122

A high luminosity bar BB factory  

International Nuclear Information System (INIS)

In this paper the authors discuss a proposal for the construction of a high luminosity, L ? 1034 cm-2 s-1, electron-positron collider, operating in the energy range of 10 to 15 GeV total center of mass energy. The motivation for such a bar B-B system, in particular the rare decay modes and the CP violation. In this paper the authors give only a preliminary estimate of the main parameters of this system, with the purpose of establishing its feasibility. The high luminosity required to study the B physics makes any collider extremely difficult, and pushes the beam characteristics to a region not yet explored. What we propose is no exception and will require a large amount of research and development of beam physics and technology before a more detailed proposal can be made

123

LIGHT and LUMINOSITY, from Einstein to LHC  

CERN Document Server

After an introduction on the concept of light in physics, this talk will focus on CERN’s High Luminosity LHC project, aiming at extending the discovery potential of CERN’s flagship accelerator by increasing its “luminosity” (ie the number of particles that can be squeezed inside the accelerator to maximize the number of collisions). To achieve this objective, many new technologies are being developed at CERN and many collaborating institutes worldwide, especially in the field of superconductivity. Lucio Rossi, the main speaker, is the head of the HL-LHC project, based at CERN. Giorgio Apollinari, Director for the LHC Accelerator Research Program (LARP) will speak through a videoconference from Fermilab (USA). The event is webcast live and will be followed by Fermilab and other institutes in the USA.

CERN. Geneva; Prof. ROSSI, Lucio

2015-01-01

124

LHC operation at higher energy and luminosity  

CERN Document Server

The Large Hadron Collider (LHC) at CERN (Geneva) was commissioned and operated in the years 2009-2013 up to a beam energy of 4 TeV. A peak luminosity of 0.77 · 1034 cm?2s?1 was reached and an integrated luminosity of around 29 fb?1 was delivered to both ATLAS and CMS. This performance allowed the discovery of a scalar boson. The LHC is presently in a shutdown phase dedicated to consolidation and maintenance that will allow the restart of beam operation in early 2015 at an increased beam energy of 6.5 to 7TeV. Maximum acceptable pileup, effectiveness of electron-cloud scrubbing, and fast loss events are some of the issues that will shape the choice of operational parameters, cycle setup, and the commissioning strategy. The baseline choices and options for the restart after the shutdown are presented. In addition the roadmap for future performance upgrades is sketched.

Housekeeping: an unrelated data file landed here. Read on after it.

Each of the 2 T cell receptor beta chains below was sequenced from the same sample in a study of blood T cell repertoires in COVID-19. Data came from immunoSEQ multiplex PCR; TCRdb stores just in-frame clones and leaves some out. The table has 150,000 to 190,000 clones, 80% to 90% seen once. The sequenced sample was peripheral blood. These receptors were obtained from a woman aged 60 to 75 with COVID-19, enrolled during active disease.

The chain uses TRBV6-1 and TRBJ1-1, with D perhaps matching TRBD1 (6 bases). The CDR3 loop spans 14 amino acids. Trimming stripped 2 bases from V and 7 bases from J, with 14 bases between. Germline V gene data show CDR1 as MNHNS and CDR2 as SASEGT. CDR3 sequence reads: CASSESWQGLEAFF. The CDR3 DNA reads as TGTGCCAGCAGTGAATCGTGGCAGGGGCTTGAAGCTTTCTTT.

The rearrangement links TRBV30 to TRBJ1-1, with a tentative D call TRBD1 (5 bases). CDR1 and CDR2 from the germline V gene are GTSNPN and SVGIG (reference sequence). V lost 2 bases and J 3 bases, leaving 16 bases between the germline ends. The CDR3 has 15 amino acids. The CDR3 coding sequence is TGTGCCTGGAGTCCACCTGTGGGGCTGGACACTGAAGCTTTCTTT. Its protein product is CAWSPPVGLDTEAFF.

Papotti, G

2013-01-01

125

Solar gravitational energy and luminosity variations  

CERN Document Server

Due to non-homogeneous mass distribution and non-uniform velocity rate inside the Sun, the solar outer shape is distorted in latitude. In this paper, we analyze the consequences of a temporal change in this figure on the luminosity. To do so, we use the Total Solar Irradiance (TSI) as an indicator of luminosity. Considering that most of the authors have explained the largest part of the TSI modulation with magnetic network (spots and faculae) but not the whole, we could set constraints on radius and effective temperature variations (dR, dT). However computations show that the amplitude of solar irradiance modulation is very sensitive to photospheric temperature variations. In order to understand discrepancies between our best fit and recent observations of Livingston et al. (2005), showing no effective surface temperature variation during the solar cycle, we investigated small effective temperature variation in irradiance modeling. We emphasized a phase-shift (correlated or anticorrelated radius and irradianc...

Fazel, Z; Lefebvre, S; Ajabshirizadeh, A; Pireaux, S; 10.1016/j.newst.2007.05.003

2009-01-01

126

Luminosity functions for asymptotic giant branch stars  

International Nuclear Information System (INIS)